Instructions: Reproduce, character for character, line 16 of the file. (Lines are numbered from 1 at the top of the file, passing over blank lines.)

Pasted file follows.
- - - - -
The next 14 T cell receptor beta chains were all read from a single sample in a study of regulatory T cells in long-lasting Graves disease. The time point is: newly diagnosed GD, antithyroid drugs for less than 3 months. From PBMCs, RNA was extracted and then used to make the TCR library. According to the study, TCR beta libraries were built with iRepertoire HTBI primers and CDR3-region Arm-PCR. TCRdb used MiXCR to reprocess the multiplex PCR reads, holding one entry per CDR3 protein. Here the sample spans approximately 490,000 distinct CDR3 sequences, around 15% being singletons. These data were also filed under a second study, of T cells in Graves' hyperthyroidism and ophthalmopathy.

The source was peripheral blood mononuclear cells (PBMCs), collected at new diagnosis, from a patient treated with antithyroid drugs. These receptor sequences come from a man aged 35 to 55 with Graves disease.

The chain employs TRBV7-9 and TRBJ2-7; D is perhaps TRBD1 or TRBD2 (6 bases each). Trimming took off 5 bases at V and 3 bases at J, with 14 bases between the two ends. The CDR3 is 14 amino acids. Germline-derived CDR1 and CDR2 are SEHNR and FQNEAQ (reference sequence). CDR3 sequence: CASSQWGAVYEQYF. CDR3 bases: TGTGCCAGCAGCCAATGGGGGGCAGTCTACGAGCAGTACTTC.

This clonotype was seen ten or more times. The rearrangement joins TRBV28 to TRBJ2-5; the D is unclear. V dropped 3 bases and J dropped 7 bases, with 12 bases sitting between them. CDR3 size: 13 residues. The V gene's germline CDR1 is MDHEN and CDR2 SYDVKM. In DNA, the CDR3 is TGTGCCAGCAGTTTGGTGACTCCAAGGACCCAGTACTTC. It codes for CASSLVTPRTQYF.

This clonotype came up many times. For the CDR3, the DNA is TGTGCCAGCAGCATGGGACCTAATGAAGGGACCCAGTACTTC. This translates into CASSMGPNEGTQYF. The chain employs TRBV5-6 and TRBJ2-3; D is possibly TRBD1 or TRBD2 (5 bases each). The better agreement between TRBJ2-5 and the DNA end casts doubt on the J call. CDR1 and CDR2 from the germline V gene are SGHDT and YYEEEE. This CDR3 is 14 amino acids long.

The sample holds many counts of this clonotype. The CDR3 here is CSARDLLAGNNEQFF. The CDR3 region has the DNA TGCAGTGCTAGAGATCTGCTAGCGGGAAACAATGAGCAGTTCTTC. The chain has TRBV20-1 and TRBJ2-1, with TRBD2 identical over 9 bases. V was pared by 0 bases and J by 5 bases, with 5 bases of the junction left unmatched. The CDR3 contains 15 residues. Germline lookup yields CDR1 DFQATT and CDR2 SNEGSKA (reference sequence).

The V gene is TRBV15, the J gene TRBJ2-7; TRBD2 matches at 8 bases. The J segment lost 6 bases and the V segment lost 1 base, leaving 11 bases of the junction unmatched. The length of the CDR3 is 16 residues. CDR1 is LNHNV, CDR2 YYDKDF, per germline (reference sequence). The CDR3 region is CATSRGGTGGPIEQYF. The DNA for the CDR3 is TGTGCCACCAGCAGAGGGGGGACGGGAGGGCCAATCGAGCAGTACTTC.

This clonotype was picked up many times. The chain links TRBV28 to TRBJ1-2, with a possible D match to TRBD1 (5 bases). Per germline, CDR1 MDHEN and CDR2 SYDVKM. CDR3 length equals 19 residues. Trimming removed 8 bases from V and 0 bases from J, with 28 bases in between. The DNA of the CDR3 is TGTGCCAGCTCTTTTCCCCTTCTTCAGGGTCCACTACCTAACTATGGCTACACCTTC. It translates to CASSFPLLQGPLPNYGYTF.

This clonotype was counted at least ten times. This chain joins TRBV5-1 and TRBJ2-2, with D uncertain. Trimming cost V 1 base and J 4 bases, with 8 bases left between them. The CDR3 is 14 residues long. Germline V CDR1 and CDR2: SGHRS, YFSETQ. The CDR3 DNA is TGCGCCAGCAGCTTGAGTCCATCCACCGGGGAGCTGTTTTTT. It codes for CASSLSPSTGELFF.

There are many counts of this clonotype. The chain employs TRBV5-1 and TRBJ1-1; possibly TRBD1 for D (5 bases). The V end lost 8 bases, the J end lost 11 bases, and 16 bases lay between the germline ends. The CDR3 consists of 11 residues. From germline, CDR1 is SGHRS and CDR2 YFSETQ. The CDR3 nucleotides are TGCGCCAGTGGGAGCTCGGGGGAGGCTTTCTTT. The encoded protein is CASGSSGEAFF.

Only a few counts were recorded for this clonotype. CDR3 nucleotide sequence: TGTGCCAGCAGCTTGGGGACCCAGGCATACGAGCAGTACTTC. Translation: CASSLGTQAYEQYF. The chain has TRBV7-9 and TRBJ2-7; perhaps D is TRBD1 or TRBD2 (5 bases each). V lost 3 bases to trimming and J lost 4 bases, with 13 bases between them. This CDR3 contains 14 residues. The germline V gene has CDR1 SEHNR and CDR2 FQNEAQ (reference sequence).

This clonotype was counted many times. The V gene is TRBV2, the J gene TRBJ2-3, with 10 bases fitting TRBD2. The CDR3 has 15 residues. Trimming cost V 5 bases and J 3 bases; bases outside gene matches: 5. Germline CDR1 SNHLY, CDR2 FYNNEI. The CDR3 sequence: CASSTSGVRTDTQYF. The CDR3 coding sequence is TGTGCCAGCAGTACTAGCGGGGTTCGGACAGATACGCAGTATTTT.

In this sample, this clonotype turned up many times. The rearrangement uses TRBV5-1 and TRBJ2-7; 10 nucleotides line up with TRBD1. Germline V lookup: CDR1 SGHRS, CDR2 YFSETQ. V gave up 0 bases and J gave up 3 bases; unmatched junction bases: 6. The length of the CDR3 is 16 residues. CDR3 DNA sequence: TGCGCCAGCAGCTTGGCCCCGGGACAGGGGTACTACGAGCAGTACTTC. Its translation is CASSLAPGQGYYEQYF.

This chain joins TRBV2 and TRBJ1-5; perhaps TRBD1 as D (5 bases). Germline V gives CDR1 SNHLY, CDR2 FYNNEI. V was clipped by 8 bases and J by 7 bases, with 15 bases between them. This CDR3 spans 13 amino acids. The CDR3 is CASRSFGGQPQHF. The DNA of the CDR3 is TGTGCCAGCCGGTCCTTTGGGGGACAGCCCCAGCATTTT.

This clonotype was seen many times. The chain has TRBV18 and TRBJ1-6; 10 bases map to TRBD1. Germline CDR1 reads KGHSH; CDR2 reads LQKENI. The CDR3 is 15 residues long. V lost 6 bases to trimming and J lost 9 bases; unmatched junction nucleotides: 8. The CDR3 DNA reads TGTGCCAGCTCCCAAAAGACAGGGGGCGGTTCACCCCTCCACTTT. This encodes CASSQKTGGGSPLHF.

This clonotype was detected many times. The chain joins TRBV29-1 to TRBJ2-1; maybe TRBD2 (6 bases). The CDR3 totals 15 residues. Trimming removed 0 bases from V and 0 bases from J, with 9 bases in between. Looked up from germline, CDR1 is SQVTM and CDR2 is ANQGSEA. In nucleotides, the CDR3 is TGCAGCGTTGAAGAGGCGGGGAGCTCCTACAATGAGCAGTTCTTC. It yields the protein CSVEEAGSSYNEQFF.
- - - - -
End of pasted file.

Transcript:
This clonotype was detected many times. The chain joins TRBV29-1 to TRBJ2-1; maybe TRBD2 (6 bases). The CDR3 totals 15 residues. Trimming removed 0 bases from V and 0 bases from J, with 9 bases in between. Looked up from germline, CDR1 is SQVTM and CDR2 is ANQGSEA. In nucleotides, the CDR3 is TGCAGCGTTGAAGAGGCGGGGAGCTCCTACAATGAGCAGTTCTTC. It yields the protein CSVEEAGSSYNEQFF.